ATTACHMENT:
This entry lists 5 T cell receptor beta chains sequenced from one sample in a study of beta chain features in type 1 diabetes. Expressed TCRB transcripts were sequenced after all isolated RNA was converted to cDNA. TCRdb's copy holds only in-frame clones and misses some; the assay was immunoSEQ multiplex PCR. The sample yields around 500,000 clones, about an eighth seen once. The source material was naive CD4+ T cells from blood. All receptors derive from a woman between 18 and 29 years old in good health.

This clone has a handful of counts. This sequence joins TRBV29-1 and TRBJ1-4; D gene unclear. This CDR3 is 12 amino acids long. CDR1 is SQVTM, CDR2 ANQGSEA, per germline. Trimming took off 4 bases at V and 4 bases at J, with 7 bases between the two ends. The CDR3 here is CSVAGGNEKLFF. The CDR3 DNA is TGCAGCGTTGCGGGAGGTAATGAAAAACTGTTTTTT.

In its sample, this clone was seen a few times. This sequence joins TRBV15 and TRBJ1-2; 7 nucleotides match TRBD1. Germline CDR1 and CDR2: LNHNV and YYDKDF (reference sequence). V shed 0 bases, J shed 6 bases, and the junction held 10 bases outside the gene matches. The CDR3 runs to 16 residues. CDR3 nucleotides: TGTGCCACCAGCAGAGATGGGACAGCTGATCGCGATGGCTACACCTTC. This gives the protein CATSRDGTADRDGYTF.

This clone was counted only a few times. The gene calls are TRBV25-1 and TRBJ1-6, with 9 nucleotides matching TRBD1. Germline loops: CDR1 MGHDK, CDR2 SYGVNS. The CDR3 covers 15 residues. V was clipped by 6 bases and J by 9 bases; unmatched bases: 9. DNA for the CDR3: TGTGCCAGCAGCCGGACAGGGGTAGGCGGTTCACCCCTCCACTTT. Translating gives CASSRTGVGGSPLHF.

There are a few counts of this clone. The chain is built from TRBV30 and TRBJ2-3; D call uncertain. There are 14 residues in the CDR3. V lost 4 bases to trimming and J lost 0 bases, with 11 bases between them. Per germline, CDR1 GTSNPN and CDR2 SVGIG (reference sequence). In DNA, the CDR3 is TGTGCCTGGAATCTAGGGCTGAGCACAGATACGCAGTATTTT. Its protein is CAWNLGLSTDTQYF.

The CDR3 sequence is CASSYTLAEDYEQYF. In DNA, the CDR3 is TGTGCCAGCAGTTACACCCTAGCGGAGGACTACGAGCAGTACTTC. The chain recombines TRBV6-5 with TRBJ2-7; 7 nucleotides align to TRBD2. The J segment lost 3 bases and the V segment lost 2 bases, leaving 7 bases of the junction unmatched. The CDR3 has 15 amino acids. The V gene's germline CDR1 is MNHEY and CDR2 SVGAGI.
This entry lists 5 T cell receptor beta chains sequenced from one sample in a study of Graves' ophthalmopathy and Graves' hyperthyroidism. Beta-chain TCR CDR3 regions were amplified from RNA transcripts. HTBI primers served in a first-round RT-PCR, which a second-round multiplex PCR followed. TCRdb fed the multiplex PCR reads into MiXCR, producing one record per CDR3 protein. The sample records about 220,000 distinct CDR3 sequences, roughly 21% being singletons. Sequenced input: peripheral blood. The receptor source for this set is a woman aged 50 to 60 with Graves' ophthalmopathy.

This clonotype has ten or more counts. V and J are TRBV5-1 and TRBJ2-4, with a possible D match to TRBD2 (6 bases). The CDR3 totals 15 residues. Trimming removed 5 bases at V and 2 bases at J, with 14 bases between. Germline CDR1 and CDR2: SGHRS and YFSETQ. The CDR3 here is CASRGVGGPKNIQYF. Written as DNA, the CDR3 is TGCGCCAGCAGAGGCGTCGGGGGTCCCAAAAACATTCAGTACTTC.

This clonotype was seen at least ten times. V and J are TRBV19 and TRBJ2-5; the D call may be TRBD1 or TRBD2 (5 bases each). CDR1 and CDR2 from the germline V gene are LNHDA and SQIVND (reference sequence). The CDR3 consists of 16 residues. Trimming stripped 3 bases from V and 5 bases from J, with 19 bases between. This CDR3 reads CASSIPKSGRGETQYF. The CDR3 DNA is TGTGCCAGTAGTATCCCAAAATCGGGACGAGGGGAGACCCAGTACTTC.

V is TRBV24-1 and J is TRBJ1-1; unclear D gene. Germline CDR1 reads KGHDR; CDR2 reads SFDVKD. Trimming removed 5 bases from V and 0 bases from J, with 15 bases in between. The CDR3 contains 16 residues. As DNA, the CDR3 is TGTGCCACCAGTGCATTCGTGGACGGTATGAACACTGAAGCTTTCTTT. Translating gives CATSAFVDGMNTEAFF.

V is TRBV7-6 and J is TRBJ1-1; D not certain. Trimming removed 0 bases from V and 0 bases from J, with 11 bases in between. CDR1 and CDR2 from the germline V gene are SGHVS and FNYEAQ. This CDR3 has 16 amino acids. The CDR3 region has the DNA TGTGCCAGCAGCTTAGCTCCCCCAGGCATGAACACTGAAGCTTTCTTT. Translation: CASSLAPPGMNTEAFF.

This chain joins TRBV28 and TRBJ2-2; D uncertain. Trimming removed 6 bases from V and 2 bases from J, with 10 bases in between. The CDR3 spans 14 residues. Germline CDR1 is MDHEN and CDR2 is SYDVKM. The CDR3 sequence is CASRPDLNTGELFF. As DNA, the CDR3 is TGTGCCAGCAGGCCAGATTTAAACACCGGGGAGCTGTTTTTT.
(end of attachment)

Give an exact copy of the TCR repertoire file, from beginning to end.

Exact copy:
This entry lists 5 T cell receptor beta chains sequenced from one sample in a study of beta chain features in type 1 diabetes. Expressed TCRB transcripts were sequenced after all isolated RNA was converted to cDNA. TCRdb's copy holds only in-frame clones and misses some; the assay was immunoSEQ multiplex PCR. The sample yields around 500,000 clones, about an eighth seen once. The source material was naive CD4+ T cells from blood. All receptors derive from a woman between 18 and 29 years old in good health.

This clone has a handful of counts. This sequence joins TRBV29-1 and TRBJ1-4; D gene unclear. This CDR3 is 12 amino acids long. CDR1 is SQVTM, CDR2 ANQGSEA, per germline. Trimming took off 4 bases at V and 4 bases at J, with 7 bases between the two ends. The CDR3 here is CSVAGGNEKLFF. The CDR3 DNA is TGCAGCGTTGCGGGAGGTAATGAAAAACTGTTTTTT.

In its sample, this clone was seen a few times. This sequence joins TRBV15 and TRBJ1-2; 7 nucleotides match TRBD1. Germline CDR1 and CDR2: LNHNV and YYDKDF (reference sequence). V shed 0 bases, J shed 6 bases, and the junction held 10 bases outside the gene matches. The CDR3 runs to 16 residues. CDR3 nucleotides: TGTGCCACCAGCAGAGATGGGACAGCTGATCGCGATGGCTACACCTTC. This gives the protein CATSRDGTADRDGYTF.

This clone was counted only a few times. The gene calls are TRBV25-1 and TRBJ1-6, with 9 nucleotides matching TRBD1. Germline loops: CDR1 MGHDK, CDR2 SYGVNS. The CDR3 covers 15 residues. V was clipped by 6 bases and J by 9 bases; unmatched bases: 9. DNA for the CDR3: TGTGCCAGCAGCCGGACAGGGGTAGGCGGTTCACCCCTCCACTTT. Translating gives CASSRTGVGGSPLHF.

There are a few counts of this clone. The chain is built from TRBV30 and TRBJ2-3; D call uncertain. There are 14 residues in the CDR3. V lost 4 bases to trimming and J lost 0 bases, with 11 bases between them. Per germline, CDR1 GTSNPN and CDR2 SVGIG (reference sequence). In DNA, the CDR3 is TGTGCCTGGAATCTAGGGCTGAGCACAGATACGCAGTATTTT. Its protein is CAWNLGLSTDTQYF.

The CDR3 sequence is CASSYTLAEDYEQYF. In DNA, the CDR3 is TGTGCCAGCAGTTACACCCTAGCGGAGGACTACGAGCAGTACTTC. The chain recombines TRBV6-5 with TRBJ2-7; 7 nucleotides align to TRBD2. The J segment lost 3 bases and the V segment lost 2 bases, leaving 7 bases of the junction unmatched. The CDR3 has 15 amino acids. The V gene's germline CDR1 is MNHEY and CDR2 SVGAGI.
This entry lists 5 T cell receptor beta chains sequenced from one sample in a study of Graves' ophthalmopathy and Graves' hyperthyroidism. Beta-chain TCR CDR3 regions were amplified from RNA transcripts. HTBI primers served in a first-round RT-PCR, which a second-round multiplex PCR followed. TCRdb fed the multiplex PCR reads into MiXCR, producing one record per CDR3 protein. The sample records about 220,000 distinct CDR3 sequences, roughly 21% being singletons. Sequenced input: peripheral blood. The receptor source for this set is a woman aged 50 to 60 with Graves' ophthalmopathy.

This clonotype has ten or more counts. V and J are TRBV5-1 and TRBJ2-4, with a possible D match to TRBD2 (6 bases). The CDR3 totals 15 residues. Trimming removed 5 bases at V and 2 bases at J, with 14 bases between. Germline CDR1 and CDR2: SGHRS and YFSETQ. The CDR3 here is CASRGVGGPKNIQYF. Written as DNA, the CDR3 is TGCGCCAGCAGAGGCGTCGGGGGTCCCAAAAACATTCAGTACTTC.

This clonotype was seen at least ten times. V and J are TRBV19 and TRBJ2-5; the D call may be TRBD1 or TRBD2 (5 bases each). CDR1 and CDR2 from the germline V gene are LNHDA and SQIVND (reference sequence). The CDR3 consists of 16 residues. Trimming stripped 3 bases from V and 5 bases from J, with 19 bases between. This CDR3 reads CASSIPKSGRGETQYF. The CDR3 DNA is TGTGCCAGTAGTATCCCAAAATCGGGACGAGGGGAGACCCAGTACTTC.

V is TRBV24-1 and J is TRBJ1-1; unclear D gene. Germline CDR1 reads KGHDR; CDR2 reads SFDVKD. Trimming removed 5 bases from V and 0 bases from J, with 15 bases in between. The CDR3 contains 16 residues. As DNA, the CDR3 is TGTGCCACCAGTGCATTCGTGGACGGTATGAACACTGAAGCTTTCTTT. Translating gives CATSAFVDGMNTEAFF.

V is TRBV7-6 and J is TRBJ1-1; D not certain. Trimming removed 0 bases from V and 0 bases from J, with 11 bases in between. CDR1 and CDR2 from the germline V gene are SGHVS and FNYEAQ. This CDR3 has 16 amino acids. The CDR3 region has the DNA TGTGCCAGCAGCTTAGCTCCCCCAGGCATGAACACTGAAGCTTTCTTT. Translation: CASSLAPPGMNTEAFF.

This chain joins TRBV28 and TRBJ2-2; D uncertain. Trimming removed 6 bases from V and 2 bases from J, with 10 bases in between. The CDR3 spans 14 residues. Germline CDR1 is MDHEN and CDR2 is SYDVKM. The CDR3 sequence is CASRPDLNTGELFF. As DNA, the CDR3 is TGTGCCAGCAGGCCAGATTTAAACACCGGGGAGCTGTTTTTT.